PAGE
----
As a 21st-century Catholic, I struggle with the concept of pride as one of the seven deadly sins. Sure, I understand the Bible verses and lessons, but they’re hard to reconcile in a time when children are praised for everything and adults are urged to aggressively market their successes in order to stay ahead in the workplace.
As I sit at my desk each day, I like to think that I come up with pretty good ideas for publicity and marketing. Sometimes people tell me they like my ideas. Sometimes I just tell myself that I came up with a new and interesting strategy. That’s a sin of pride, I guess, but it makes me feel better.
Then I go to AAUP and see colleagues from other presses giving presentations, and something very strange happens. I realize that they have the same ideas that I have. They are exploring uses of new media in the same ways that I am. They like to take chances without any guarantee of success just to see what they can learn.
I basically wasted all that pride. I thought I had all these unique ideas, but really I had much in common with people in jobs similar to mine.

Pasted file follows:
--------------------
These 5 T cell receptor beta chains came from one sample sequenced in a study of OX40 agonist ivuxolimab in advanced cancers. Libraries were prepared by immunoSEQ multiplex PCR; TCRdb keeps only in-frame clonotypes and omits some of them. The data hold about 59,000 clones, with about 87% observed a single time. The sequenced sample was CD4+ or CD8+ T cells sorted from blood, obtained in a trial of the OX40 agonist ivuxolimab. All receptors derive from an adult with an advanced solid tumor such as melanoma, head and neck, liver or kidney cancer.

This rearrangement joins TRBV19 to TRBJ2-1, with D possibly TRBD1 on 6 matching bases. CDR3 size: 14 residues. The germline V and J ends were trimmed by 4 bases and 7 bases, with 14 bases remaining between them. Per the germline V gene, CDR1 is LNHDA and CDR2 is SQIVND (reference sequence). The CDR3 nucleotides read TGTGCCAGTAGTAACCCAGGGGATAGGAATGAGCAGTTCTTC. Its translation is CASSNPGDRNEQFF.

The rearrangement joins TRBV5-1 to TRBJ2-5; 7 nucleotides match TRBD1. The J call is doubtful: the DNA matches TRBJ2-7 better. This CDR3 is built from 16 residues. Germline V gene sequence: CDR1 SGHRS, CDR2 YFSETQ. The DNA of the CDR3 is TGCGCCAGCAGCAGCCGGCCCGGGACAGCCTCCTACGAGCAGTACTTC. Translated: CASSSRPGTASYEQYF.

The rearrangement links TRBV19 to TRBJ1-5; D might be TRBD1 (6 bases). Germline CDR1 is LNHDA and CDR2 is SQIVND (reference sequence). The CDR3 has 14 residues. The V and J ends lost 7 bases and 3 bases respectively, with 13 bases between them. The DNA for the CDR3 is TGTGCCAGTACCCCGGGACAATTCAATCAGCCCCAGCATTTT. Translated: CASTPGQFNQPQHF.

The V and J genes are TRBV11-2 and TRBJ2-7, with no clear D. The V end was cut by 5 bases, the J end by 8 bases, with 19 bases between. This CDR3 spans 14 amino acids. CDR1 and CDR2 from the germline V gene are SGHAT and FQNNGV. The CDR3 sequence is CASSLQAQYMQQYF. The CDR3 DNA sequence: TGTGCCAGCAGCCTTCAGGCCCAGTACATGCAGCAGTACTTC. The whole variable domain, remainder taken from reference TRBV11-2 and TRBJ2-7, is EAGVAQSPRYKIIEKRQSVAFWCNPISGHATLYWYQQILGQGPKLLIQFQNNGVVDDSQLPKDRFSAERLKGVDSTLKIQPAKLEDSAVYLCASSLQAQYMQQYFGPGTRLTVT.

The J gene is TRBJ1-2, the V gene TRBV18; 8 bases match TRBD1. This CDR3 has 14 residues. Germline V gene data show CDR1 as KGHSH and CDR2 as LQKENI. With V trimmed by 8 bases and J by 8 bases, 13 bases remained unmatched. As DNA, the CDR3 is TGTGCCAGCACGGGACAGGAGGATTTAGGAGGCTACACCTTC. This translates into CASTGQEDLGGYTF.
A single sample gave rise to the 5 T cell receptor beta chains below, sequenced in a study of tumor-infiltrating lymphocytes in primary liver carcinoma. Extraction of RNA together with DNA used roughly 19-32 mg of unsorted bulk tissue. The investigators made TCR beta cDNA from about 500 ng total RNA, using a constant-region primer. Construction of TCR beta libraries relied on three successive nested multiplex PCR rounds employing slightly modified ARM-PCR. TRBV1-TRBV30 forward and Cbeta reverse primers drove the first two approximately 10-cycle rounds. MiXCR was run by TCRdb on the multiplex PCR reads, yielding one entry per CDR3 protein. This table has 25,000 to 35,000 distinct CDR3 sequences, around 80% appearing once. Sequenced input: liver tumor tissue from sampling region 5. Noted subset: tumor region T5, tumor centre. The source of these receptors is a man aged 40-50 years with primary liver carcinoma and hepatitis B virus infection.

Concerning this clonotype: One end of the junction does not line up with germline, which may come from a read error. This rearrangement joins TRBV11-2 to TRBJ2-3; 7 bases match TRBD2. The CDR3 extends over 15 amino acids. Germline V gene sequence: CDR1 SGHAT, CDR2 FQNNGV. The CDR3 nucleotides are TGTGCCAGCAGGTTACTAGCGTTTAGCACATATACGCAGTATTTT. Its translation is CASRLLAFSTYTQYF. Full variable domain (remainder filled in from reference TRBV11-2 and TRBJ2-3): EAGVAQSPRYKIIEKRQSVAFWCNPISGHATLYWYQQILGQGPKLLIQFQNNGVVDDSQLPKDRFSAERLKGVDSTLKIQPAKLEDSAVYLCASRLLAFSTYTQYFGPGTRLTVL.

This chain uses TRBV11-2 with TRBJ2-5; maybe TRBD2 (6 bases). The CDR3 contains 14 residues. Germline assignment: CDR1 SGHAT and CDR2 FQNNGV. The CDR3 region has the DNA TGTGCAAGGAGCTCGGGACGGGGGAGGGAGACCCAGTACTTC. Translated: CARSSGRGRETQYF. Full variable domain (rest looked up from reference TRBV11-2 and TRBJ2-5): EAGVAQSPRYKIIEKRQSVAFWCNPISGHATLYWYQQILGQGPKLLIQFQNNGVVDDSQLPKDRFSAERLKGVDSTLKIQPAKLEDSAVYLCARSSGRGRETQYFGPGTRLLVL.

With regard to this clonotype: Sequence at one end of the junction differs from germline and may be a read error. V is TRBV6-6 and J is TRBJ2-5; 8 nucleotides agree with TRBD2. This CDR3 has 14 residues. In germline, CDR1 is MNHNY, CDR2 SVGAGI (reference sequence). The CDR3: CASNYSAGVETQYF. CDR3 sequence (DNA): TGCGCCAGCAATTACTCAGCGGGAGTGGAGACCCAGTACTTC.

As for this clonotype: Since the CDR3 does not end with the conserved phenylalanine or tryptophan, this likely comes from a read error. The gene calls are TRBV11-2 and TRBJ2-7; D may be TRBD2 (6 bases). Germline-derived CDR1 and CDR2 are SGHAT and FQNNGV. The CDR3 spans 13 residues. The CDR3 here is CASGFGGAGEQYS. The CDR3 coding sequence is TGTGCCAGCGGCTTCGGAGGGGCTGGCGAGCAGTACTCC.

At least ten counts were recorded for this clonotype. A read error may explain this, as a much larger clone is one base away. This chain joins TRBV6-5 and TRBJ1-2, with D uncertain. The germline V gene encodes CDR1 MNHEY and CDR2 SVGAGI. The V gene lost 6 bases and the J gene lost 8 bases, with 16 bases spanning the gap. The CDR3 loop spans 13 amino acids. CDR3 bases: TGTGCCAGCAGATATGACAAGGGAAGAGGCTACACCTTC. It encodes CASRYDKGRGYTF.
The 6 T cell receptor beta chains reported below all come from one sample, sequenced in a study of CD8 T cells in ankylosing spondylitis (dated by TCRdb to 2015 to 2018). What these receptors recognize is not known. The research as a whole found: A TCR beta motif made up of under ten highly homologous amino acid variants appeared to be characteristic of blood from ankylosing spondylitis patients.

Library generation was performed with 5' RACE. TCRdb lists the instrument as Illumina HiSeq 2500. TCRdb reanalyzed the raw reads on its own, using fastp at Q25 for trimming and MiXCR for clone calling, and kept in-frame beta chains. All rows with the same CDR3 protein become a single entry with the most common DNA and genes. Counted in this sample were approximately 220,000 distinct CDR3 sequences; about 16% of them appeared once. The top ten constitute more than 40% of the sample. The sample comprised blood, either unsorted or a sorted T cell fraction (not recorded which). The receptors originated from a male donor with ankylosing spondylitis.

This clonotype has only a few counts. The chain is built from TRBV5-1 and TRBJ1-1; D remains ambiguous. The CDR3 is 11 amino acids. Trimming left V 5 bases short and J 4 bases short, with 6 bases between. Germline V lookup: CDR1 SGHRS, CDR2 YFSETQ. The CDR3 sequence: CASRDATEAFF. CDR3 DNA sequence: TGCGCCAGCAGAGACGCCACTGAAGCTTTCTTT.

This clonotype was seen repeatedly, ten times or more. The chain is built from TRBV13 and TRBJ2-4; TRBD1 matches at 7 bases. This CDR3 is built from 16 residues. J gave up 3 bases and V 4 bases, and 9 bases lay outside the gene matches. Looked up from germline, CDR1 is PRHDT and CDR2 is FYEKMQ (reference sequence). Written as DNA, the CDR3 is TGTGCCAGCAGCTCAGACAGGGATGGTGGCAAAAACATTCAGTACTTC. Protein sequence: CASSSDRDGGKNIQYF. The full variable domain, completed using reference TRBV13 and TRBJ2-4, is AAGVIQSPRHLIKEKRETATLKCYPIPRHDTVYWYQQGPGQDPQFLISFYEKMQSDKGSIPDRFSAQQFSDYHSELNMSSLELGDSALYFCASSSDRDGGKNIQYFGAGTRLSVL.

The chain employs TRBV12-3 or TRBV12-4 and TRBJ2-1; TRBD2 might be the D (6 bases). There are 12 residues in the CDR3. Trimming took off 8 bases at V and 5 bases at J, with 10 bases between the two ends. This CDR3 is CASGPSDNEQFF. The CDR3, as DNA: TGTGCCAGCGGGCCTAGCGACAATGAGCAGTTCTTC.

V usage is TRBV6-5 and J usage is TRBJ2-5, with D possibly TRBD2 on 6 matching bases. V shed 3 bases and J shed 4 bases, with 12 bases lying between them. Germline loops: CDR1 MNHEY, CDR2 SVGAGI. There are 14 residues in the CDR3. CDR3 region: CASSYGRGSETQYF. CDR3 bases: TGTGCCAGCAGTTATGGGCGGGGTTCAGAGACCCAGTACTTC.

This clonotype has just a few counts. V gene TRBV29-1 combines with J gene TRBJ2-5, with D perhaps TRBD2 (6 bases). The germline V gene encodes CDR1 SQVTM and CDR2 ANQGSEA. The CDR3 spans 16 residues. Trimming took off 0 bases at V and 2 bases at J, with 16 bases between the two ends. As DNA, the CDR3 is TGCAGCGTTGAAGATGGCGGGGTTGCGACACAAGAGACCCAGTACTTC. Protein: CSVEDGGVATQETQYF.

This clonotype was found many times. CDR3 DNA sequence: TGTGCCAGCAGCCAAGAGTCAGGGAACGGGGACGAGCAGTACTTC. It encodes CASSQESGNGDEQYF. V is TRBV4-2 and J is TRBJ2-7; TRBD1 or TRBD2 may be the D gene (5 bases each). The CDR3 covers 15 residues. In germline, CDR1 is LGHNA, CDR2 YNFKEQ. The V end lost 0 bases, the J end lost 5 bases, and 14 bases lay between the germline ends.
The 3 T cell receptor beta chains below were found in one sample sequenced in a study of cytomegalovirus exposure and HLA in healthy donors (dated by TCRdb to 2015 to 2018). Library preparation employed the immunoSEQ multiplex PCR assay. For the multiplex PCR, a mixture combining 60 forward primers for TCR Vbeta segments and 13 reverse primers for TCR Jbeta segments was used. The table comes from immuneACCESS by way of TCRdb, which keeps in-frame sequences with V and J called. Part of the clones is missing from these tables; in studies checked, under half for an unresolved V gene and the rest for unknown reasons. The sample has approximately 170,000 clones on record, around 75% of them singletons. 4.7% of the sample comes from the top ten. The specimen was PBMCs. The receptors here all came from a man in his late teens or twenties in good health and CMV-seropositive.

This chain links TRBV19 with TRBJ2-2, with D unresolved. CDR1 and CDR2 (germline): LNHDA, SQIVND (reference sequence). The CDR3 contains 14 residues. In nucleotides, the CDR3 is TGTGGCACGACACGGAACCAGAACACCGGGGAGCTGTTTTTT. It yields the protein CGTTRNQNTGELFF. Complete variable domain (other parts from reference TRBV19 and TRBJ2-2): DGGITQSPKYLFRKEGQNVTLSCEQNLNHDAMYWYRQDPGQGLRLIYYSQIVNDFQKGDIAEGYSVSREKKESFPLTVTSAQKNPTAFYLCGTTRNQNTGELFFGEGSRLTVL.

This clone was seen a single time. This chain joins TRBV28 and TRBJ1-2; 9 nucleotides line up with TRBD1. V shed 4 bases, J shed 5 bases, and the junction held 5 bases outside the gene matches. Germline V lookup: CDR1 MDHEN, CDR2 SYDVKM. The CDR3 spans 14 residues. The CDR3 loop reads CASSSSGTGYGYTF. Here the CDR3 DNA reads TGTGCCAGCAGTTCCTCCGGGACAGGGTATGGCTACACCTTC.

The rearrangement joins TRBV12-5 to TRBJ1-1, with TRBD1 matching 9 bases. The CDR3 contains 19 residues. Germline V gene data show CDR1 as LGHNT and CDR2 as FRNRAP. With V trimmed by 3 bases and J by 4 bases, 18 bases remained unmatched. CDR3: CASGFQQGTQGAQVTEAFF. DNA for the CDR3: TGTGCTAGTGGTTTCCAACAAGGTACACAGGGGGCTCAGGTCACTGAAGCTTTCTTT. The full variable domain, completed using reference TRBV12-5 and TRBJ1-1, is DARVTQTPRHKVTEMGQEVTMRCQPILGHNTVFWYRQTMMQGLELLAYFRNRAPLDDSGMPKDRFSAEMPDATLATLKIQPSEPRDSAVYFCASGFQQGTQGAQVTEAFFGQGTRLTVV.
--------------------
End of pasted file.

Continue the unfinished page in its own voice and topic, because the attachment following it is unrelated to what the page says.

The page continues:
However, I didn’t leave the AAUP meeting with this as a negative thought. I realized that I don’t stand alone in trying to find creative ways to interest people in the content of our journals. I’m not the only one looking to video, audio, and other technologies as an outlet for my ideas. I fit in perfectly.
That’s where I find the value in meetings like AAUP. I can find others doing pretty much the same thing I do, but the nuances in our approaches can inform how each of us move forward after the meeting. I returned to my desk with the confidence that my ideas have some validation, but the knowledge that I can find new and different ways to explore those ideas.
I have to say I’m pretty proud of myself. And that’s nothing I plan on apologizing for.